There is no desire by NBA nor other professional sports teams across the board to hide what they’re doing anymore. There is an actual cottage industry for all of these distractions and gimmicks. They call it “In-Game Entertainment.” The NBA proudly has a highly successful division called NBA Entertainment. The NBA assigns a game presentation manager to all 30 teams in the league. This person’s job is to help and then evaluate their “in-game” performance. Not of the players but rather of the “entertainment”. So much for the spontaneous joy they attempt to project. It’s all part of the act. It’s a show. A couple of years ago, the Orlando Magic employed 9 “entertainment” teams to deal with their “in-game” presentation. This included dancers, face painters, jugglers, and balloon artists. They finished that season with 27 wins and 55 losses. Jugglers are fun but maybe they should have hired a real point guard instead!

Just so no one mistakes my feelings here. I like jugglers. I’ve got nothing against face painters. I’m not a big bearded lady guy but that’s just me. I love the circus. I just don’t need it breaking out at a basketball game. That does presuppose that the basketball game is as advertised. That it is a legitimate competitive sporting event. If not, then “here come the elephants!”

None of this is new with me. I know its “old school”. I know it’s corny but it is true! The part that riles me the most is when these coaches who are making incredible sums of money through salary, endorsements, camps, etc. pontificate about “our game” and the lessons of the great coaches who influenced them. I wonder what those “mentors” would really say about how some of today’s coaches have hijacked the sport for their own purposes.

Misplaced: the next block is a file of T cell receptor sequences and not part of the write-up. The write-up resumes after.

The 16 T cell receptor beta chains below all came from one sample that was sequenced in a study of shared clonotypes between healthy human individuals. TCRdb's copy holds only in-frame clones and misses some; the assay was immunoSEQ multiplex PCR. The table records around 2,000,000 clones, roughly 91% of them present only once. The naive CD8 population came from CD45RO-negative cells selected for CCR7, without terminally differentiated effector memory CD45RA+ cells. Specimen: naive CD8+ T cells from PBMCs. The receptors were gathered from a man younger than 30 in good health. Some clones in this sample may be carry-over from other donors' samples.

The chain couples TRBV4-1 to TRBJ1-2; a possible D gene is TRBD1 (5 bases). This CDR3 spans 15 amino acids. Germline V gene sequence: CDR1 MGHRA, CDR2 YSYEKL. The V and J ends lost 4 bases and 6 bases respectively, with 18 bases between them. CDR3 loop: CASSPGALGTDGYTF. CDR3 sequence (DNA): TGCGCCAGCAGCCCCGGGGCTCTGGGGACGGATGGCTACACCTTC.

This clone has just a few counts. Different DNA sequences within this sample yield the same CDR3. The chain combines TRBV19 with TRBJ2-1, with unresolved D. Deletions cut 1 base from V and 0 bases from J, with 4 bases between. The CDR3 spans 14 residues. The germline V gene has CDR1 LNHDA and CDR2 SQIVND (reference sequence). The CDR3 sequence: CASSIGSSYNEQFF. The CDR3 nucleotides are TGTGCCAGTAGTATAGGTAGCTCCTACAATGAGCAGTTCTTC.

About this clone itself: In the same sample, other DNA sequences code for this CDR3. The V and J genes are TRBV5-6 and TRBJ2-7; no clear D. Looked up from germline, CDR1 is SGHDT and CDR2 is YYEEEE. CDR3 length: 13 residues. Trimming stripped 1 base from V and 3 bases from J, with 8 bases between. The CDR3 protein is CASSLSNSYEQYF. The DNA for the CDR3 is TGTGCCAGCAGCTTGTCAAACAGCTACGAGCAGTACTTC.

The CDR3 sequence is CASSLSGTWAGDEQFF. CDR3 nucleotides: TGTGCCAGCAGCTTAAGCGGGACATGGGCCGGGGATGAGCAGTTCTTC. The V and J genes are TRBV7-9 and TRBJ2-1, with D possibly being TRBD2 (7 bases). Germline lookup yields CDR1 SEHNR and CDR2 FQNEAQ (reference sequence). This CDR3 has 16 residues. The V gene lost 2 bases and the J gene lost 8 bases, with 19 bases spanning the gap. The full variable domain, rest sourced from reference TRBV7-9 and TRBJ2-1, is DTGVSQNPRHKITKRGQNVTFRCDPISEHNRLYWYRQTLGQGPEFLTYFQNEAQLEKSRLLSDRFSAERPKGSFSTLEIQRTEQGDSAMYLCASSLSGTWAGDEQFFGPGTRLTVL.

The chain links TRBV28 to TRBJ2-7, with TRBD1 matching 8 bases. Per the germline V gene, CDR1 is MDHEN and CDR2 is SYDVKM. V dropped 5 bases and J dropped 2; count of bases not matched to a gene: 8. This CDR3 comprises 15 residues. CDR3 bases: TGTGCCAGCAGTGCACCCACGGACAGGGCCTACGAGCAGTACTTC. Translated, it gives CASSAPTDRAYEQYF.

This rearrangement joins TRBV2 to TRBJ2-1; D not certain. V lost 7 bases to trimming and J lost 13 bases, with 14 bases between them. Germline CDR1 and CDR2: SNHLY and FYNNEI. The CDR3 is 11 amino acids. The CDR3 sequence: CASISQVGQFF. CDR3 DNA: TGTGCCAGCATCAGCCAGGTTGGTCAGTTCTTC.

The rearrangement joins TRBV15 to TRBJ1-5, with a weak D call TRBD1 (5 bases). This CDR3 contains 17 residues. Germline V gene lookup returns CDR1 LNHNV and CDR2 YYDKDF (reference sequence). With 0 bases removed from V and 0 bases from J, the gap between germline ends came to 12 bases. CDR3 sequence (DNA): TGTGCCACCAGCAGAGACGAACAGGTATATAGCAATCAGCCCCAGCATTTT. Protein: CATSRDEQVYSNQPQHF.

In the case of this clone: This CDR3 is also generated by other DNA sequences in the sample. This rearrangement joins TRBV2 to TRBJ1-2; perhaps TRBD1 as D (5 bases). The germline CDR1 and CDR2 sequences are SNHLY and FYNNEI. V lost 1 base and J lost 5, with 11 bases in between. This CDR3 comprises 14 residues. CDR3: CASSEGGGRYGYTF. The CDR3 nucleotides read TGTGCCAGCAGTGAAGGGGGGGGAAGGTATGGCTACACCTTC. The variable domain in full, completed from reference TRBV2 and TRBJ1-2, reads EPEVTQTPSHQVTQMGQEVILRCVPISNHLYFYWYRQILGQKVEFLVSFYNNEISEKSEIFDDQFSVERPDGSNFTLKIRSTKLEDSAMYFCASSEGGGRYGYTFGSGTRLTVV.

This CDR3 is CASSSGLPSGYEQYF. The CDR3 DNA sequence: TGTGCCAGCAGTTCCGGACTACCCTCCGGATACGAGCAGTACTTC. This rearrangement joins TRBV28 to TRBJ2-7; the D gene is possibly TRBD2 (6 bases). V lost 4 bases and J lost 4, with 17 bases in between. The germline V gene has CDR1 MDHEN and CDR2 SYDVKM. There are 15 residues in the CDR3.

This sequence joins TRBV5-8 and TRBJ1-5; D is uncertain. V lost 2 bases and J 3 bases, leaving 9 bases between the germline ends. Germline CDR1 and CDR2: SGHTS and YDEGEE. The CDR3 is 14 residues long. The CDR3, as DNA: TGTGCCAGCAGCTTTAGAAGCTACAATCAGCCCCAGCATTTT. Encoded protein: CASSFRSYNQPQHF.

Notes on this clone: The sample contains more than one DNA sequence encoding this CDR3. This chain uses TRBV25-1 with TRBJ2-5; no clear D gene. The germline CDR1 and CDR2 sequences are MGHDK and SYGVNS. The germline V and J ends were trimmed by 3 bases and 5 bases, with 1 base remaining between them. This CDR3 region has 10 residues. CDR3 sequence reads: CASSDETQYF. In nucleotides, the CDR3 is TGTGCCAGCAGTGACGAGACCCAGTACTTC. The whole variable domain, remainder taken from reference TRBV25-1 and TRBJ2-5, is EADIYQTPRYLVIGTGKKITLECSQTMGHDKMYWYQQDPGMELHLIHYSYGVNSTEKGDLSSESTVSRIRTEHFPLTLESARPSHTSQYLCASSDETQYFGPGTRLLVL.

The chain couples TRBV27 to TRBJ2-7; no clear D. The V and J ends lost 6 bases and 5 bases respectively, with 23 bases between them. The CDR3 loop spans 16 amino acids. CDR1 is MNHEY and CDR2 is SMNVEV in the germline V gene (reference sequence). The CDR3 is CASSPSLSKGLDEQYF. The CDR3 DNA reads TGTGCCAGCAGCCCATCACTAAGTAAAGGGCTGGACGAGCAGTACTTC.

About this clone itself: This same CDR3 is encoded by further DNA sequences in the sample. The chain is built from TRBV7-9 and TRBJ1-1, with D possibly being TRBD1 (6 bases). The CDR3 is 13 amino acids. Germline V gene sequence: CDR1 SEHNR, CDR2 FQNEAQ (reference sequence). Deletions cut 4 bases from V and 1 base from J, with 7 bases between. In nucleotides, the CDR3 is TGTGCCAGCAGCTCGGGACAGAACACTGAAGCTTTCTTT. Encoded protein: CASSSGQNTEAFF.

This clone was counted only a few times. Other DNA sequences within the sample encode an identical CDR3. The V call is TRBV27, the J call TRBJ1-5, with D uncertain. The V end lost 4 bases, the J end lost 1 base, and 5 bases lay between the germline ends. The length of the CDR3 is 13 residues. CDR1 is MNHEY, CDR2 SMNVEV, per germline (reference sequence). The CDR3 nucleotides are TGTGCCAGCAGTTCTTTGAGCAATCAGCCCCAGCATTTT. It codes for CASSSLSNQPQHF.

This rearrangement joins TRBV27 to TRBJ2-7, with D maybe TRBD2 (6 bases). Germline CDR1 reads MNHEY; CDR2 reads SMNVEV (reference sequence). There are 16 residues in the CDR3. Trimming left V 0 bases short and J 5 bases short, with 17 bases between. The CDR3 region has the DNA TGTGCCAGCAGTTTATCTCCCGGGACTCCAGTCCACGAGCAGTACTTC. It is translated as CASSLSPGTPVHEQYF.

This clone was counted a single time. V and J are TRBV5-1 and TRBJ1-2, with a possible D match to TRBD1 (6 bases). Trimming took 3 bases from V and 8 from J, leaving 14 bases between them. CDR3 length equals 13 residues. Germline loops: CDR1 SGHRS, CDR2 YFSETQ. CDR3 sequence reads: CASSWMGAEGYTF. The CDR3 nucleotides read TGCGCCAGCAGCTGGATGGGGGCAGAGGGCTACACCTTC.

I think it’s fairly pompous to quote yourself but this is what I wrote in Taking Shots in 2007.

“I have seen this coming for a long time. I have been the guy tilting at the windmills of the NBA for 23 years (now it is 33). I have had issues with the league itself, the players, the player’s union, the fans, all the way down to my fellow agents. What follows in these pages will attempt to show how we got to this point. I’m not a great philosopher. I’m not an investigative journalist. I’m a storyteller. I will not preach. I would rather have you think about something after I get you to laugh. I’m going to tell my stories and then leave it to you to figure out if there is some meaning. (I can’t do all the work).”

I wasn’t exactly hiding my opinions 10 years ago when I wrote that. It’s on PAGE TWO!! I wasn’t wrong either!

I guess the kid in me has never left. The feeling I got when my Dad and Mom took me to sporting events has stayed with me. I even made a career out of it. You grow up in New York and you get to go to Yankee Stadium. You sit at the Polo Grounds before it was reduced to just another apartment complex. My friends and I got to “sneak” into Shea Stadium after the fourth inning, although I suspect the ushers simply closed their eyes and let us in!

I remember taking the train or the subway or driving in the family car through all that traffic and concrete and buildings and being overwhelmed by the throngs of people. After all those intimidating and mostly gray surroundings, you entered the portal which led to your seats. Suddenly there it was! GREEN!! The grass on that field was so out-of-place and so beautiful! It’s a feeling I’ll always remember and I want it back!

And then if you really got lucky you got to go to the “The Garden!”

Excerpted from 7 Foot Man-Eating Chicken. Copyright © 2019 by Printopya. Used with permission.